UK Corporate Governance Code 2024 - Effective 2025

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2024 Corporate Governance Code – Effective 2025

Annual Declaration of Effectiveness of Internal Controls

The 2024 UK Corporate Governance Code was published on 22 January 2024, after a consultation process which focused on a few key issues. The main one being the effectiveness of the internal controls of the company. This is covered by Provision 29, which deals with the Board’s accountability for maintaining effective internal controls.

Provision 29 of the 2024 Corporate Governance Code is extremely important and quite radical in its approach. In that it requires the Board to make a declaration in the annual Financial Statements that the  internal controls are effective. This encompasses:

  • “A Declaration of Effectiveness of the material internal controls as at the balance sheet date; and
  • A description of any material controls which have not operated effectively as at the balance sheet date, the action taken, or proposed, to improve them and any action taken to address previously reported issues.”

The declaration will have to cover all material aspects of operational compliance and reporting. Boards will also have to explain in their annual report how they have performed their monitoring of the material controls.

This is essentially a nod towards the Sarbanes-Oxley (Sarbox) Act of the USA, which requires Chief Executives to make a similar personal declaration covering the published financial results of their global operations.

The 2024 Corporate Governance Code is applicable to financial years beginning on or after 1 January 2025. However, Provision 29 will only apply to financial years beginning on or after 1 January 2026.

The 2018 Corporate Governance Code will continue to apply to all earlier financial years. The UK Corporate Governance Code is published by the Financial Reporting Council (FRC).

Provision 29 of the 2024 Corporate Governance Code

Declaration of Effectiveness of Internal Controls; Potential Benefits

Provision 29 of the 2024 Code requires an annual Declaration of Effectiveness of the material internal controls. The preparatory work required to be able to make such a statement, should provide a solid (and perhaps stronger) basis for companies to be able to rely upon to evidence the effectiveness of their internal controls. Thereby satisfying one of the Government’s major concerns, which is “Restoring Trust in Audits and the annual Financial Statements, by enhancing transparency and improving investor confidence.”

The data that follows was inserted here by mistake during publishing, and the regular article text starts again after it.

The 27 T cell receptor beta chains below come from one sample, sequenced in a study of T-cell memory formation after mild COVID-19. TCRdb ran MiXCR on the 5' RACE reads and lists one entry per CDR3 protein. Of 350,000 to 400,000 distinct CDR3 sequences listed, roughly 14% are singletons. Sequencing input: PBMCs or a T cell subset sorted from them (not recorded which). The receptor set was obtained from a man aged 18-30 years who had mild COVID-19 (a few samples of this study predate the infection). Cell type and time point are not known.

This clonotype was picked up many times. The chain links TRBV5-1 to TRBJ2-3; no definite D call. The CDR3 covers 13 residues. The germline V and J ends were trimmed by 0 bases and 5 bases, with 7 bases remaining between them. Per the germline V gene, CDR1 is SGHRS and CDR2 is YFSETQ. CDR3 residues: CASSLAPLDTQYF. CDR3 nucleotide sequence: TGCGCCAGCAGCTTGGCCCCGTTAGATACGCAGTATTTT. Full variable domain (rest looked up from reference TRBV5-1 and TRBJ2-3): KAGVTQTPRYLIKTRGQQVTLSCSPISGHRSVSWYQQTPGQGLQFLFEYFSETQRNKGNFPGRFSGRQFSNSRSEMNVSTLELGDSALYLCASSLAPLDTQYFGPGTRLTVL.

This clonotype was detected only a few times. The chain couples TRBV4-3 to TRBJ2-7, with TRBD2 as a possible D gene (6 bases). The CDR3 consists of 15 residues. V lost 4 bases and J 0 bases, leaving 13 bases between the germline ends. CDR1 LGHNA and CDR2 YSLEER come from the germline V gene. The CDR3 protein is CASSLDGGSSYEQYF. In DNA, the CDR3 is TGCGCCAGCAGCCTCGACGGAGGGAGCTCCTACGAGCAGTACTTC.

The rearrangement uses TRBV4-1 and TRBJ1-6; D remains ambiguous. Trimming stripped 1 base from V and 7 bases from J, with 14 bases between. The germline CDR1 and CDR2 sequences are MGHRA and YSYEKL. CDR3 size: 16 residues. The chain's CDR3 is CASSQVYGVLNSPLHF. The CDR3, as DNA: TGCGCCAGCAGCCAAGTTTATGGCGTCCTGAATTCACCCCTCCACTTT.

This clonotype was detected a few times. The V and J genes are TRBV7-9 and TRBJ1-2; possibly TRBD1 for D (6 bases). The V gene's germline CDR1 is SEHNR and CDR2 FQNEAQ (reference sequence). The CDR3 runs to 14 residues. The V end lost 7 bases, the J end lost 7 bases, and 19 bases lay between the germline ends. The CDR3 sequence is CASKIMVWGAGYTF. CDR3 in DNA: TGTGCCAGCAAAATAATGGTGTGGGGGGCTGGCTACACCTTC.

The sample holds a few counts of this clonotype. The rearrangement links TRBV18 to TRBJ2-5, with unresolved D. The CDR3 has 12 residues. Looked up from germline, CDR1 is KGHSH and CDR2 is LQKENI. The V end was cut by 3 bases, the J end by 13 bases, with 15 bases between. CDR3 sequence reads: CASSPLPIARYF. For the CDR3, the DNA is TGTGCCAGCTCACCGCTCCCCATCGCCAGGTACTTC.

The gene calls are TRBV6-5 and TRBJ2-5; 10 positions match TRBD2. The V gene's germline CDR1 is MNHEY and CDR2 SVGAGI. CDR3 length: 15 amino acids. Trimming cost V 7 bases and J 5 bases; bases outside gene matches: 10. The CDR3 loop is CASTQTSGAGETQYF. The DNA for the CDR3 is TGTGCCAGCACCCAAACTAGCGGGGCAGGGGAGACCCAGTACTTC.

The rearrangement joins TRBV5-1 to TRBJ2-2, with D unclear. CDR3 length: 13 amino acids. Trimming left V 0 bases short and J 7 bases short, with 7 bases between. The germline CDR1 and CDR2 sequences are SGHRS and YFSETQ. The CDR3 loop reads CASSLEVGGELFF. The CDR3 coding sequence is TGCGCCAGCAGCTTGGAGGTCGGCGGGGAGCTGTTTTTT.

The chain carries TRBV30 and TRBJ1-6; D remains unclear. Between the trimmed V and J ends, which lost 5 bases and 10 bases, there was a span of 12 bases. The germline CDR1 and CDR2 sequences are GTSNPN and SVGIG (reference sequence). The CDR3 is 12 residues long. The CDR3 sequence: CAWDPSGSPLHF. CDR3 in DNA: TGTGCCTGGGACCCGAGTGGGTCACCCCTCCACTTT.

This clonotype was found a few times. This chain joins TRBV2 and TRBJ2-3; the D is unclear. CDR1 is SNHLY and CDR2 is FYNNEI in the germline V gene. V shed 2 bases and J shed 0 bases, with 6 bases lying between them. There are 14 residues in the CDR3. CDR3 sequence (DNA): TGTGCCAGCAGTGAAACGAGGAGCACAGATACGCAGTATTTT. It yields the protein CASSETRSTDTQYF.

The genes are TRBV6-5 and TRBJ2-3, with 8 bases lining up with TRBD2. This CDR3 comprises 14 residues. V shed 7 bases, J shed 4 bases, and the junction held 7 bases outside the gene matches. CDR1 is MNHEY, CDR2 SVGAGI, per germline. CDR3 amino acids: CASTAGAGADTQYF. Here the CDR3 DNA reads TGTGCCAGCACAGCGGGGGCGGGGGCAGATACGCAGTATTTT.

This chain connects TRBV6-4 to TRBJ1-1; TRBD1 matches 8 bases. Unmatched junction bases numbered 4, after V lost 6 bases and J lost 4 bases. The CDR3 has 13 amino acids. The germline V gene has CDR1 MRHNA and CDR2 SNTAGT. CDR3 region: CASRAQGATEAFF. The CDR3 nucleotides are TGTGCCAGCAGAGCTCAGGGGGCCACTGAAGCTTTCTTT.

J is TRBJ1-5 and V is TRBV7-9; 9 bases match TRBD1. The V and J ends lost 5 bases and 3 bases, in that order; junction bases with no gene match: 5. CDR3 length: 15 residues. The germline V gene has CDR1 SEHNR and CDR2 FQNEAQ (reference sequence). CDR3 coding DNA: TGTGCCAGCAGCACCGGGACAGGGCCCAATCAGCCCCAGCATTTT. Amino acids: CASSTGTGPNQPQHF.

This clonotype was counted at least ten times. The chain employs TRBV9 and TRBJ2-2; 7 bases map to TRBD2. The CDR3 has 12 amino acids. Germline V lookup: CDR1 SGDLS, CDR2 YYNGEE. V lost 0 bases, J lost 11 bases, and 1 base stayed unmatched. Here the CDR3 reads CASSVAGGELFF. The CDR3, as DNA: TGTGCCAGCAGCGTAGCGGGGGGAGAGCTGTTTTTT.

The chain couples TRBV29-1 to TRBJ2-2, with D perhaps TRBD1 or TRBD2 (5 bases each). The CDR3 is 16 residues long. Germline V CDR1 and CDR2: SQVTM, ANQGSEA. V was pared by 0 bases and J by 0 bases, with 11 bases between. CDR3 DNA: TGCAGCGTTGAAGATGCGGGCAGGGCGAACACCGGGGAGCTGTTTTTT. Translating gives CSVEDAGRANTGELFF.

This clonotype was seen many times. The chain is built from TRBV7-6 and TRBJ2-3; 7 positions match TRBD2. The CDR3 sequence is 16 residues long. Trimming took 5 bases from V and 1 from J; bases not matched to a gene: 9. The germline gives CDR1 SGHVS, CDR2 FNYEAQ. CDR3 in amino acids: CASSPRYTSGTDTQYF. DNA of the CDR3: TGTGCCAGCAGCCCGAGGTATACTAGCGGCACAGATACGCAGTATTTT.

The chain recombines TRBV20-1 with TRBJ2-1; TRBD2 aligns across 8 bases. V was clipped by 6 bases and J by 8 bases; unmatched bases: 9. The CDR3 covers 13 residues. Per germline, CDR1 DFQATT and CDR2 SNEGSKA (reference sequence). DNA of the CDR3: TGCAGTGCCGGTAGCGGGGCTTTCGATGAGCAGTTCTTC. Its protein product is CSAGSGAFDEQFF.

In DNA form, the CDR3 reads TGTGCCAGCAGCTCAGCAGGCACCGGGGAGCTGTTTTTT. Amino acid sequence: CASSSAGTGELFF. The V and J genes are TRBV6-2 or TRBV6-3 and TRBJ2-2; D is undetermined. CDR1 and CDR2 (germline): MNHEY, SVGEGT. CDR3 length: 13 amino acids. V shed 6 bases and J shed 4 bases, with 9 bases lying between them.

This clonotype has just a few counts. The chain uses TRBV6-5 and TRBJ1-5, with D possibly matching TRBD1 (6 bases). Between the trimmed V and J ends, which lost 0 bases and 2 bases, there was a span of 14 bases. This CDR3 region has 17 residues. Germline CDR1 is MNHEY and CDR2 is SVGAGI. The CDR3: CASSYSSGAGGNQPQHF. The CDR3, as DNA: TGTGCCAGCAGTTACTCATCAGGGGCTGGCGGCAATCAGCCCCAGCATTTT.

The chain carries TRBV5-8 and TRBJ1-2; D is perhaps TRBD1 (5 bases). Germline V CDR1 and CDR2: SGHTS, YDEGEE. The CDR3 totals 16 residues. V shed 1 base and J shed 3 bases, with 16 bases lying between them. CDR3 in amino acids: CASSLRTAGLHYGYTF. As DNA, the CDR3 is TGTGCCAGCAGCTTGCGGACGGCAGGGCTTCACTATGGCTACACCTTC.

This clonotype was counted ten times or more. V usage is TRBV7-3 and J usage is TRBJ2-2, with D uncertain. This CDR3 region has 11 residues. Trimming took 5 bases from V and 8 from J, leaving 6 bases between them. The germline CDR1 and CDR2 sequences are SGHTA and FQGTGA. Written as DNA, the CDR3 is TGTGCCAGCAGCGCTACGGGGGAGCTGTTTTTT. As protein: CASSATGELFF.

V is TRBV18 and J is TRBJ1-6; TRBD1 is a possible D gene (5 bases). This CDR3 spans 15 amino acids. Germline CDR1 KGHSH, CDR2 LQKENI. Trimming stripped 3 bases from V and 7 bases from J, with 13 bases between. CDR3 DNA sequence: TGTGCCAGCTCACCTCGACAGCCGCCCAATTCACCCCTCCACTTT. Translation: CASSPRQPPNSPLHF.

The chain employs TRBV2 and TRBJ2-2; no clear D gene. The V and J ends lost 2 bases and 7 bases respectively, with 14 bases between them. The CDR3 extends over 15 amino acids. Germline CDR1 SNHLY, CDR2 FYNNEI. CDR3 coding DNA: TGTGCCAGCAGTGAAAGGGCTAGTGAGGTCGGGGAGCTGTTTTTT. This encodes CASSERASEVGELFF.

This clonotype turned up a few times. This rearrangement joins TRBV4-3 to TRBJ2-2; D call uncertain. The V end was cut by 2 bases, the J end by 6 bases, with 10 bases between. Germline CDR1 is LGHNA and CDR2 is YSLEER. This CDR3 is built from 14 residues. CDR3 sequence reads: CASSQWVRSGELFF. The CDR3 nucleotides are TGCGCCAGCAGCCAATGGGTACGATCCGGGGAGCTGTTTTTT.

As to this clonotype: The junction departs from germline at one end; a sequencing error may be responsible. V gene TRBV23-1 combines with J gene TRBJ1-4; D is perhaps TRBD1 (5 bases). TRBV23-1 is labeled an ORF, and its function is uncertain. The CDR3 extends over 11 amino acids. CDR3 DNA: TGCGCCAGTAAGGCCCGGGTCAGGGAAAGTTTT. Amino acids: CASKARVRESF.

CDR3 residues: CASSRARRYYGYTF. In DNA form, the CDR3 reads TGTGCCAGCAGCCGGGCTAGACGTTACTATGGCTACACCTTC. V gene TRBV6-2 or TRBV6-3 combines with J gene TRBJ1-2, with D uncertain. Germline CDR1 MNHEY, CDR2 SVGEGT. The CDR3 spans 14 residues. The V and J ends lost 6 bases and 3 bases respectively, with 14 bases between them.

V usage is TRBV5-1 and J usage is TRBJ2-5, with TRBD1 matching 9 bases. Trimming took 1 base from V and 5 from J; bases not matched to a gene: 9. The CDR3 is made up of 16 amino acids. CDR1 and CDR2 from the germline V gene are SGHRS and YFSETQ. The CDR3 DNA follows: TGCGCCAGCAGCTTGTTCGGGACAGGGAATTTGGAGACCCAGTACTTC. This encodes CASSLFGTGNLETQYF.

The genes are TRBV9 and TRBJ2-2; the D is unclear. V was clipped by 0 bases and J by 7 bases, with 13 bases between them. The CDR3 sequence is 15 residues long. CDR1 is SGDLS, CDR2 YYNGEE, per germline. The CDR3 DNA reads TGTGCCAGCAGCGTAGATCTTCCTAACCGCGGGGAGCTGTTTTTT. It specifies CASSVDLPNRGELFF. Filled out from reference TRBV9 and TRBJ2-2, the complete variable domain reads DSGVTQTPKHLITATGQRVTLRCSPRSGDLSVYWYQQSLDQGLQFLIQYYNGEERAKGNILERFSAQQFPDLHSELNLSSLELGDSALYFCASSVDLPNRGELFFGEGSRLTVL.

This expectation is supported by the results of a survey report published by the Washington based Center for Audit Quality detailing the outcomes arising from the implementation of the Sarbanes-Oxley (Sarbox) Act in the USA. Those results were:

  • 79% of Chief Financial Officers (CFOs) said that it had improved the quality of information in the financial statements
  • 85% of CFOs agreed that it had improved the internal financial controls
  • 34% of CFOs thought that it had greatly helped their company
  • 26% of CFOs said that it had helped to build trust among stakeholders and customers
  • 21% of CFOs thought that it had facilitated more accurate financial reporting
  • 21% of CFOs said that it had helped to streamline the processes

The number of companies that must follow the Corporate Governance Code is relatively small. However, the big four audit firms are likely to increase their focus on the internal control environment of all companies and hence highlight more “areas of concern,” regarding the internal control environment. It would be a high risk approach for any company to ignore the recommendations of their auditors. Especially if ignoring those recommendations would be likely to increase the risk of future major financial losses to the creditors, shareholders or employees.

All Boards of Directors are “responsible for safeguarding the assets of the company and hence for taking reasonable steps for the prevention and detection of fraud and other irregularities.” This  implies that the Directors should know that their internal controls are effective, at least insofar as they might impact the Financial Statements of the company.

Around 1200 Directors a year are disqualified from being directors, due to insolvency related issues, which arguably might have been avoided if the internal control environment has been more effective. Partly for this reason there is a standard Statement of Director Responsibilities, which sets out the responsibilities of all company Directors for the financial affairs of their company.

Please click here for more information about the Financial Responsibilities of Directors under the Companies Act.

The Definition of Corporate Governance

Corporate Governance is the system by which companies are directed and controlled.

This definition originated in the first version of the UK Corporate Governance Code (the Code), which was published in 1992 by the Cadbury Committee. That same definition was adopted in a further review commissioned by the Secretary of State for Trade and Industry in 2003. That review was chaired by Sir Derek Higgs.Its final report was entitled “Review of the Role and Effectiveness of Non-Executive Directors” and later came to be known as the “Higgs Report.” Much of the wording of the original 2003 report can still be seen in the UK Corporate Governance Code 2024.

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